Chris Ashby, a lawyer representing Reagan’s Revolution author Craig Shirley, has cited 19 instances of duplicated wording and insufficient or incomplete attribution from Shirley’s text in Rick Perlstein’s The Invisible Bridge: The Fall of Nixon and the Rise of Reagan, the new 856-page third volume in Perlstein’s history of politics in the 1960s and 1970s, The New York Times reports. According to the Times, Shirley’s lawyer has asked for a public apology and $25 million in damages, and has requested that revisions be made to digital editions and that all physical copies of the book be destroyed. Shirley said he has since found almost 50 instances of his work being used without credit.
Perlstein, however, told The New York Times that he cited Shirley’s book 125 times on his website, where he posted his source notes. “These are paraphrases,” Perlstein said. “I’m reverent toward my sources. History is a team sport, and references are how you support your teammates.”
Perlstein and his publisher published endnotes online instead of at the back of the book, because an in-print endnote section would have ballooned the book’s page count to more than 1,000, and because online endnotes can be more extensive than print ones. “My notion is that people will read this book with their iPhones open,” Perlstein said. Other publishers and academics remain apprehensive about publishing sources online, saying that the documentation can be lost, or that the URL may no longer work in the future. [The New York Times]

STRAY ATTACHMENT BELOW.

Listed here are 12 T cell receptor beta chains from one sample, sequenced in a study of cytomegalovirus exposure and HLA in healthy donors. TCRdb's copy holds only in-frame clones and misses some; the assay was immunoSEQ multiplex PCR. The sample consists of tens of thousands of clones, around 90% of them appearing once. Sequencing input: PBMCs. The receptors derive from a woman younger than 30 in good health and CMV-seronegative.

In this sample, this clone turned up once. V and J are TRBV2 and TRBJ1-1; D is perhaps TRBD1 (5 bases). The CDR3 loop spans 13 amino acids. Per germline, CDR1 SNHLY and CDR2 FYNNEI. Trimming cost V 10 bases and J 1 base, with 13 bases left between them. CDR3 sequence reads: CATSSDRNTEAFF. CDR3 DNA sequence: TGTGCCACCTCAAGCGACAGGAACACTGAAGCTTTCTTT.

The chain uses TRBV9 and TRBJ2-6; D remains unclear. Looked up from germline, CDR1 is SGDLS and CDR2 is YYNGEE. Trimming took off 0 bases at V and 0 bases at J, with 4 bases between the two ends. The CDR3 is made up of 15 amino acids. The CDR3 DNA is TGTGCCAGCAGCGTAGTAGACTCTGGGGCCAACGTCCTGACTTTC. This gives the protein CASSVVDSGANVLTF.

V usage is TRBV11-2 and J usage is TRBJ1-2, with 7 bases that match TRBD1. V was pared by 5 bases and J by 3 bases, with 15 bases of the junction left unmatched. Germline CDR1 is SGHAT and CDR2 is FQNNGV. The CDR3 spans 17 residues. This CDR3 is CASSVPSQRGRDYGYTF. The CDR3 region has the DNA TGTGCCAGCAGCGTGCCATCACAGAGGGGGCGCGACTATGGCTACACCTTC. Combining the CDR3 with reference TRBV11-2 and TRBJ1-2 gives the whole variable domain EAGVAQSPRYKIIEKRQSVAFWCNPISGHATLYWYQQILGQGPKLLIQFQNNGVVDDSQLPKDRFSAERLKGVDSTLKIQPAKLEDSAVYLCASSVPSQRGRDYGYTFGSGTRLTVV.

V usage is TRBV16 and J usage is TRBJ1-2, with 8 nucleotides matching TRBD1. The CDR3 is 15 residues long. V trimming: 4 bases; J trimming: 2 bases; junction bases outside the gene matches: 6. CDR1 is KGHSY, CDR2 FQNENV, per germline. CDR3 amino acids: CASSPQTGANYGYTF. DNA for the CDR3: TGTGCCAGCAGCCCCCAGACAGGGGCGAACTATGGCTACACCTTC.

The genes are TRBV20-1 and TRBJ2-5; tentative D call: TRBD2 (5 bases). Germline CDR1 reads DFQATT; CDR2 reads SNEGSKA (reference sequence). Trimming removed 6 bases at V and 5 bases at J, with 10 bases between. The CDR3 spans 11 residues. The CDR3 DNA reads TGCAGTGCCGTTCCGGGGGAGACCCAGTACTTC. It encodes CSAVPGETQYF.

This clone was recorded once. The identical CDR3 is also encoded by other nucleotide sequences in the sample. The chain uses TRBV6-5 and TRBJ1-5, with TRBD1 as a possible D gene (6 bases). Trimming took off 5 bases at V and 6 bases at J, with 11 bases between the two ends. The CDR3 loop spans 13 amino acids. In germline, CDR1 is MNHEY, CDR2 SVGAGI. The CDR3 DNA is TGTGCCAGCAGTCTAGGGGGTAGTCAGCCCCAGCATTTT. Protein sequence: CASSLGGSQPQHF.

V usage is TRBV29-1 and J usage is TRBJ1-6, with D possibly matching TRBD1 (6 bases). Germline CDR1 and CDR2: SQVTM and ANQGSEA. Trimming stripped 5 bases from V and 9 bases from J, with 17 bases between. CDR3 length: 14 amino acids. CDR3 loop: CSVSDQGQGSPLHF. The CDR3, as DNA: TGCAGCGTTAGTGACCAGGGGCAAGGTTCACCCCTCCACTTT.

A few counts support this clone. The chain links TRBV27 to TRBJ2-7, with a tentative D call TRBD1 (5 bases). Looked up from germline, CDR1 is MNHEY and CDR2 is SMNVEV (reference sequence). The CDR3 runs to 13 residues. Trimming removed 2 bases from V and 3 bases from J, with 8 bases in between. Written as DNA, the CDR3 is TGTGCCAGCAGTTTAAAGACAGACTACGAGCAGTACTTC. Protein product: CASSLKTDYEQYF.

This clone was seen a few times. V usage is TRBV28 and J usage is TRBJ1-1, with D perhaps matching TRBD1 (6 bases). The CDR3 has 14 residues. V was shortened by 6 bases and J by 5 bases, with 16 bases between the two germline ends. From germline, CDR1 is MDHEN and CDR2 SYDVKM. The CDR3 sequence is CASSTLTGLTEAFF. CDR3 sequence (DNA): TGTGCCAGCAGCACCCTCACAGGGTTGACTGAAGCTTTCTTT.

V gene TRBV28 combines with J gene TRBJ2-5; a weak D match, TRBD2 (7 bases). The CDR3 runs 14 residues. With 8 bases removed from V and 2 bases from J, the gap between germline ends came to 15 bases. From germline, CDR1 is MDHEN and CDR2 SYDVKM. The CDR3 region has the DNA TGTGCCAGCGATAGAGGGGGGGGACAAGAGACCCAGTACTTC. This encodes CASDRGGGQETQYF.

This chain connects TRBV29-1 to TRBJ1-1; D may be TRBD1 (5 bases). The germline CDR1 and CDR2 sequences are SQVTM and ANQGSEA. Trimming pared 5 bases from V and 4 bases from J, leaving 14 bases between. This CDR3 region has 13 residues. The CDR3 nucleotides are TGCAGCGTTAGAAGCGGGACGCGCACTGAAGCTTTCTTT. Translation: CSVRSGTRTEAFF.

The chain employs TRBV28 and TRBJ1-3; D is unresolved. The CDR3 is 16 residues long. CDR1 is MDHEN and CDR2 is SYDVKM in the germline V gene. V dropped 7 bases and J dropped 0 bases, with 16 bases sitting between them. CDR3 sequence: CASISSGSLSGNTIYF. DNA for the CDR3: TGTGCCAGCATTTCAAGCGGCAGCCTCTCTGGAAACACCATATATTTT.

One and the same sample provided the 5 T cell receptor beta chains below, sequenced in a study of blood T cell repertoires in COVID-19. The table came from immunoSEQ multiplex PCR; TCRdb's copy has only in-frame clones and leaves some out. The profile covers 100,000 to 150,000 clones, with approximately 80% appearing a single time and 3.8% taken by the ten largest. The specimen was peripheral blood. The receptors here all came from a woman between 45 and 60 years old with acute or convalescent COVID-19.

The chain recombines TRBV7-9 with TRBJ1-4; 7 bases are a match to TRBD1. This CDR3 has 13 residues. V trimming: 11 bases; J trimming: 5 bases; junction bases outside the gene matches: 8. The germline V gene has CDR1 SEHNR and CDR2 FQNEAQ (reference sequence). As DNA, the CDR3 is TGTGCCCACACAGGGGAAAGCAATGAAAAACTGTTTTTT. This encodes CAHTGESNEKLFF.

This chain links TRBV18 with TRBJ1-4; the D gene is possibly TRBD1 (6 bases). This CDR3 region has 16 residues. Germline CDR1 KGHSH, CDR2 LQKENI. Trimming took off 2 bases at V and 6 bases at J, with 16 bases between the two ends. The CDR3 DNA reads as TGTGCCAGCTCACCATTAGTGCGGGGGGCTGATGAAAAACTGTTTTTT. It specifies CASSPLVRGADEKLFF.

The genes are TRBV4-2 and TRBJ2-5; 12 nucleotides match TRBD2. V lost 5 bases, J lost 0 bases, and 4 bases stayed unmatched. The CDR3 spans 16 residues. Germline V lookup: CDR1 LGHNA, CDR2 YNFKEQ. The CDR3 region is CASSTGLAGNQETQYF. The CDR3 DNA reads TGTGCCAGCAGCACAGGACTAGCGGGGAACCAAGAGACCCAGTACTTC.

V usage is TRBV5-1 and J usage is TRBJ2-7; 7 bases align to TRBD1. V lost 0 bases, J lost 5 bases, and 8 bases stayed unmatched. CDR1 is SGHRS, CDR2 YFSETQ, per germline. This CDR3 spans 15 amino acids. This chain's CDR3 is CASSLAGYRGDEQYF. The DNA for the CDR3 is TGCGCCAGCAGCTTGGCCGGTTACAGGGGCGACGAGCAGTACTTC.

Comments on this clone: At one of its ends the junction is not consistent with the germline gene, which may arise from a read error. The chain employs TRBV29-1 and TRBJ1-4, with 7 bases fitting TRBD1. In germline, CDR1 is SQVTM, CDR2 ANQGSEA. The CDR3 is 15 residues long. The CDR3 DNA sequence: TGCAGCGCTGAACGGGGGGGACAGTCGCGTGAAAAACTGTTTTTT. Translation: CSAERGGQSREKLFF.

Patti Smith reviews Colorless Tsukuru Tazaki and His Years of Pilgrimage by Haruki Murakami. “This is a book for both the new and experienced reader. It has a strange casualness, as if it unfolded as Murakami wrote it; at times, it seems like a prequel to a whole other narrative. The feel is uneven, the dialogue somewhat stilted, either by design or flawed in translation. Yet there are moments of epiphany gracefully expressed, especially in regard to how people affect one another.” [The New York Times]
Libraries are struggling with ebook lending, according to a report from the International Federation of Library Associations. Many publishers have inconsistent licensing practices, so libraries have trouble keeping many of them consistently available. Furthermore, they face competition from growing commercial ebook subscription services like Kindle Unlimited, Oyster, and Scribd. [Publishers Weekly]
The market for anti-Hillary Clinton books is booming, which might be a good sign for Clinton. [The Christian Science Monitor]